Author Talk, “Scott Kloos”, Monday, May 22, 7:30PM, Powell’s, 1005 W. Burnside, Pdx. Scott Kloos discusses his book, “Pacific Northwest Medicinal Plants: Identify, Harvest, and Use 120 Wild Herbs for Health and Wellness”.

Middle Grade Reading: Patricia Bailey, Janet Johnson and Heidi Schulz”, Monday, May 22, 7PM, Annie Bloom’s Books, 7834 SW Capitol Hwy., Pdx. “Annie Bloom's welcomes three great Oregon Middle Grade authors on one night!”

Hula the Night Away”, Monday, May 22, 7PM, Beaverton Library Meeting Room A. Preregistration required; register online: “Have you ever wanted to learn how to hula? This is your chance! Join us for an evening of Hawaiian music and dance while learning something new, while having a blast and getting a little exercise. You'll learn basic hula steps, easy hand motions, some Hawaiian language and have fun participating in a simple hula dance. Wear comfortable clothing and come prepared to move!”

2D to 3D: Paper Star Lanterns”, 3 sessions, Monday, May 22, Tuesday, May 23 and Tuesday, May 30, 6PM, Rockwood Library. For adults and teens. Preregistration required; register online: “Explore the art of design by designing and laser cutting your own illuminated paper star lantern. Bring home an amazing craft to light up your house. This is a 2-session class with an optional workshop to finish your project.”

Know Your Rights Workshop”, Tuesday, May 23, 6PM, Hillsboro Brookwood Library. “American Immigration Lawyers Association (AILA) presentation about your rights as an immigrant when interacting with the police and ICE officials. Information about creating a family safety plan as well as immigration resources will also be provided.”

Recycling/Waste Reduction”, Tuesday, May 23, 5:30PM, Goldendale Library. “The main focus will be the three R's - Reduce, Reuse, Recycle. Suggestions for reducing waste through purchasing strategies, reusing items, and recycling as much as possible.”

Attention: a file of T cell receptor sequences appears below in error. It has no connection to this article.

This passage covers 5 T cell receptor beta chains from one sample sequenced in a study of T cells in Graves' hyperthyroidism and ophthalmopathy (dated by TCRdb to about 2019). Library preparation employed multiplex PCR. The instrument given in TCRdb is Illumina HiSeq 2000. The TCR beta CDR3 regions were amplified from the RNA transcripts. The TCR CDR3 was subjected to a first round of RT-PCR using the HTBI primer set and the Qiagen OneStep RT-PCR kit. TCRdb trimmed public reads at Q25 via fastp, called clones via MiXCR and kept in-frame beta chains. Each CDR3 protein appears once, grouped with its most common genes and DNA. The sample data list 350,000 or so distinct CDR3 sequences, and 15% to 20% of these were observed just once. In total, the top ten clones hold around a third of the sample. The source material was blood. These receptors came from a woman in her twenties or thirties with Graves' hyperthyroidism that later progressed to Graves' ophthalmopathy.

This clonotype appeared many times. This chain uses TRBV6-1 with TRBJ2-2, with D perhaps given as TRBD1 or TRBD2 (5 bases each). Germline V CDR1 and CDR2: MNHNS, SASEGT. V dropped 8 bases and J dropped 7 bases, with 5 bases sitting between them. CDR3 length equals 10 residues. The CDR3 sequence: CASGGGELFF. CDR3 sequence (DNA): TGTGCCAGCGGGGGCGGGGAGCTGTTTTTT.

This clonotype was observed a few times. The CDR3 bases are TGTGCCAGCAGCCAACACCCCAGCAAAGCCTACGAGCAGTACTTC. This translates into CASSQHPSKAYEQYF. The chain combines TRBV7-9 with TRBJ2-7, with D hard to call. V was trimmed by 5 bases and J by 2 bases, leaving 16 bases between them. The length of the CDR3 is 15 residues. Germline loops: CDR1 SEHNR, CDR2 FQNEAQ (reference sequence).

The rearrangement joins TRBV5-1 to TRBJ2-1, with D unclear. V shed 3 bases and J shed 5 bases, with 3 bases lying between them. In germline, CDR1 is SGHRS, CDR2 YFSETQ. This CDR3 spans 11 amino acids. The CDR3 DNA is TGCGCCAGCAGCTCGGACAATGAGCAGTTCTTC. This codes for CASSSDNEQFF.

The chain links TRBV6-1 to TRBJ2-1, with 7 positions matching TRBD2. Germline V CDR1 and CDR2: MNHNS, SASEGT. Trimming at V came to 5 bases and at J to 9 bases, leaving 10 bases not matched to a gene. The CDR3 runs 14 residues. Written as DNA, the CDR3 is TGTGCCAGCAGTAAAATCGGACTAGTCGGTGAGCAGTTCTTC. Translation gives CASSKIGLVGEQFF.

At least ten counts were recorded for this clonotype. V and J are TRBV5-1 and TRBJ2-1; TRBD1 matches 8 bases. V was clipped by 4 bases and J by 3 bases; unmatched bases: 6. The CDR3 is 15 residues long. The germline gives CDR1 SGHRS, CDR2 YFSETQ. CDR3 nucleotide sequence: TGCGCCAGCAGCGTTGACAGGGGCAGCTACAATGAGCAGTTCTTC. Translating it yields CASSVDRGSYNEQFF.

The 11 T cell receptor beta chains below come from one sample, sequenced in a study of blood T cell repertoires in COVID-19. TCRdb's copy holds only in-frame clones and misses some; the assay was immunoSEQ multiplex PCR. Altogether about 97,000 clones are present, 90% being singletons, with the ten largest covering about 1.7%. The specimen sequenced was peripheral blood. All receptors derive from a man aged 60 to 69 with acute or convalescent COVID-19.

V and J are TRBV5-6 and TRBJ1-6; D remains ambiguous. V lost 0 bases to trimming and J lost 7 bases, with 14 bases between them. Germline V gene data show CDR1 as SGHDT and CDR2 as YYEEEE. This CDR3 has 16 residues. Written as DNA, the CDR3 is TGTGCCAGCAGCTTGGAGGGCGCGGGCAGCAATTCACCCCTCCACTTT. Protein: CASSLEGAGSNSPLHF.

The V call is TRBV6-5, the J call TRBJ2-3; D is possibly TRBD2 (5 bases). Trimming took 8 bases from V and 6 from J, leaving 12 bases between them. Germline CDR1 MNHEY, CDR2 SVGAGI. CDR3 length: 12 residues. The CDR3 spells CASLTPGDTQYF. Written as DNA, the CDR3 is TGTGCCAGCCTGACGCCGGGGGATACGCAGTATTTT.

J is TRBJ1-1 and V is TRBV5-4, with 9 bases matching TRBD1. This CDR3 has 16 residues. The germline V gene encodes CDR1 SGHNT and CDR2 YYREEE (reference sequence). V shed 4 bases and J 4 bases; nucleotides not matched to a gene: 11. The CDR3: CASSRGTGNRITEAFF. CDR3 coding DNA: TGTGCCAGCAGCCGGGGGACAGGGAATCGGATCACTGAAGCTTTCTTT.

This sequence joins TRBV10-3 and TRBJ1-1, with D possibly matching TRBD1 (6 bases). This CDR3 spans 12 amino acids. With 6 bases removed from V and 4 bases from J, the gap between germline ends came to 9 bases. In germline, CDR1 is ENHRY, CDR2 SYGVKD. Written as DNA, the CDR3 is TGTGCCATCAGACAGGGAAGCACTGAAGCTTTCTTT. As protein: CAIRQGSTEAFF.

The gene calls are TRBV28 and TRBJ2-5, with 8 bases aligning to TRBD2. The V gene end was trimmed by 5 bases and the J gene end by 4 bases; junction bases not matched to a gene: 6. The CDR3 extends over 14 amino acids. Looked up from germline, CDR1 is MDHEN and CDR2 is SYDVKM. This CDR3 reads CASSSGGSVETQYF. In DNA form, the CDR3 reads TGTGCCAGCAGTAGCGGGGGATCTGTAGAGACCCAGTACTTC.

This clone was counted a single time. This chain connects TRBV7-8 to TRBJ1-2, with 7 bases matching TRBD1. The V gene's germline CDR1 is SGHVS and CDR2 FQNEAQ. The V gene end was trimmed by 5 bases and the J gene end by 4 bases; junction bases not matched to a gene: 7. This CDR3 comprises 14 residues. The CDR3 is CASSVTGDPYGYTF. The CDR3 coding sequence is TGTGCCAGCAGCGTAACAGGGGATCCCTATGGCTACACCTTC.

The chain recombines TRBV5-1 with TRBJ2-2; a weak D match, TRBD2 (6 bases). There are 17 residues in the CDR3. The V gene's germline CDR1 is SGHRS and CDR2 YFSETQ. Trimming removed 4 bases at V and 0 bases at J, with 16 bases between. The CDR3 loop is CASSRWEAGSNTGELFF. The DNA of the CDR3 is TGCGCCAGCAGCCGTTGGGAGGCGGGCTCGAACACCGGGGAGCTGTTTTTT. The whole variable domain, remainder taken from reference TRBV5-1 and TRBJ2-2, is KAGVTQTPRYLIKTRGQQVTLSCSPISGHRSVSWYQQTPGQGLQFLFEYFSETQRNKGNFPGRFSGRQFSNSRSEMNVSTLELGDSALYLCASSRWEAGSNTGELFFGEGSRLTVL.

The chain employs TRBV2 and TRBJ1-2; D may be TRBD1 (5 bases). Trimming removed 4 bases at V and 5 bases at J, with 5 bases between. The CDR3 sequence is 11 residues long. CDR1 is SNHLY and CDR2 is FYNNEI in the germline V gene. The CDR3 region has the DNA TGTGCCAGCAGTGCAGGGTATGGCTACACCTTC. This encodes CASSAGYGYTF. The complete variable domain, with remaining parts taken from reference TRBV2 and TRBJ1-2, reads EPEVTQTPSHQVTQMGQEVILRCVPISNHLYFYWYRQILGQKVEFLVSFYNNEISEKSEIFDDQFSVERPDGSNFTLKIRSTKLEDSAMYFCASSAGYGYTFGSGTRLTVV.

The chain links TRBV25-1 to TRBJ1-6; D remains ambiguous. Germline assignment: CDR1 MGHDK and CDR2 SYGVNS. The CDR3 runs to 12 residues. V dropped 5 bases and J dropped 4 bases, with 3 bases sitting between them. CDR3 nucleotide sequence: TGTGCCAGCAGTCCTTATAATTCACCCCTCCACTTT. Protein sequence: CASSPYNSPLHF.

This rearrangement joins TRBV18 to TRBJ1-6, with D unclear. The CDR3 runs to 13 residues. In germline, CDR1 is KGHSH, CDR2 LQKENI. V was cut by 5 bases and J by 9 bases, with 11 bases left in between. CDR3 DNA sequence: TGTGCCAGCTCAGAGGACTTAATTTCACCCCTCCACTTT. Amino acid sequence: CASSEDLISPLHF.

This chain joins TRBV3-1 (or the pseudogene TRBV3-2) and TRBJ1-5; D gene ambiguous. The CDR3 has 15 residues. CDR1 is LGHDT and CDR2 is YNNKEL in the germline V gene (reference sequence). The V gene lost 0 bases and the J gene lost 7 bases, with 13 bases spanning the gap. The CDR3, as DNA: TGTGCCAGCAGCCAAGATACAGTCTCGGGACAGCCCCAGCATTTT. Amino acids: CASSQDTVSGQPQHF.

Screening, “Sonic Sea”, Tuesday, May 23, 6PM, Vancouver Library, Columbia Room Level 1. “Oceans are a sonic symphony. Sound is essential to the survival and prosperity of marine life. But man-made ocean noise is threatening this fragile world. Sonic Sea is about protecting life in our waters from the destructive effects of oceanic noise pollution.” Trailer here:

“DIY Tie-Dye for Teens”, Tuesday, May 23, 6PM, Cascade Park Library, Vancouver. “We've got everything you'll need to create crazy wearable designs on white t-shirts! Nosh on snacks while your creations take shape. Bring your friends!”

“Foster Care 101”, Wednesday, May 24, 6:30PM, Cedar Mill Library. “About 7,500 children are in foster care in Oregon on any given day. Join experts from different organizations to discuss the current state of foster care in Oregon and the many different ways in which we can help kids in our community. Whether you just want a better understanding of how foster care works or whether you’re ready to help, National Foster Care Month is the perfect time to learn more!”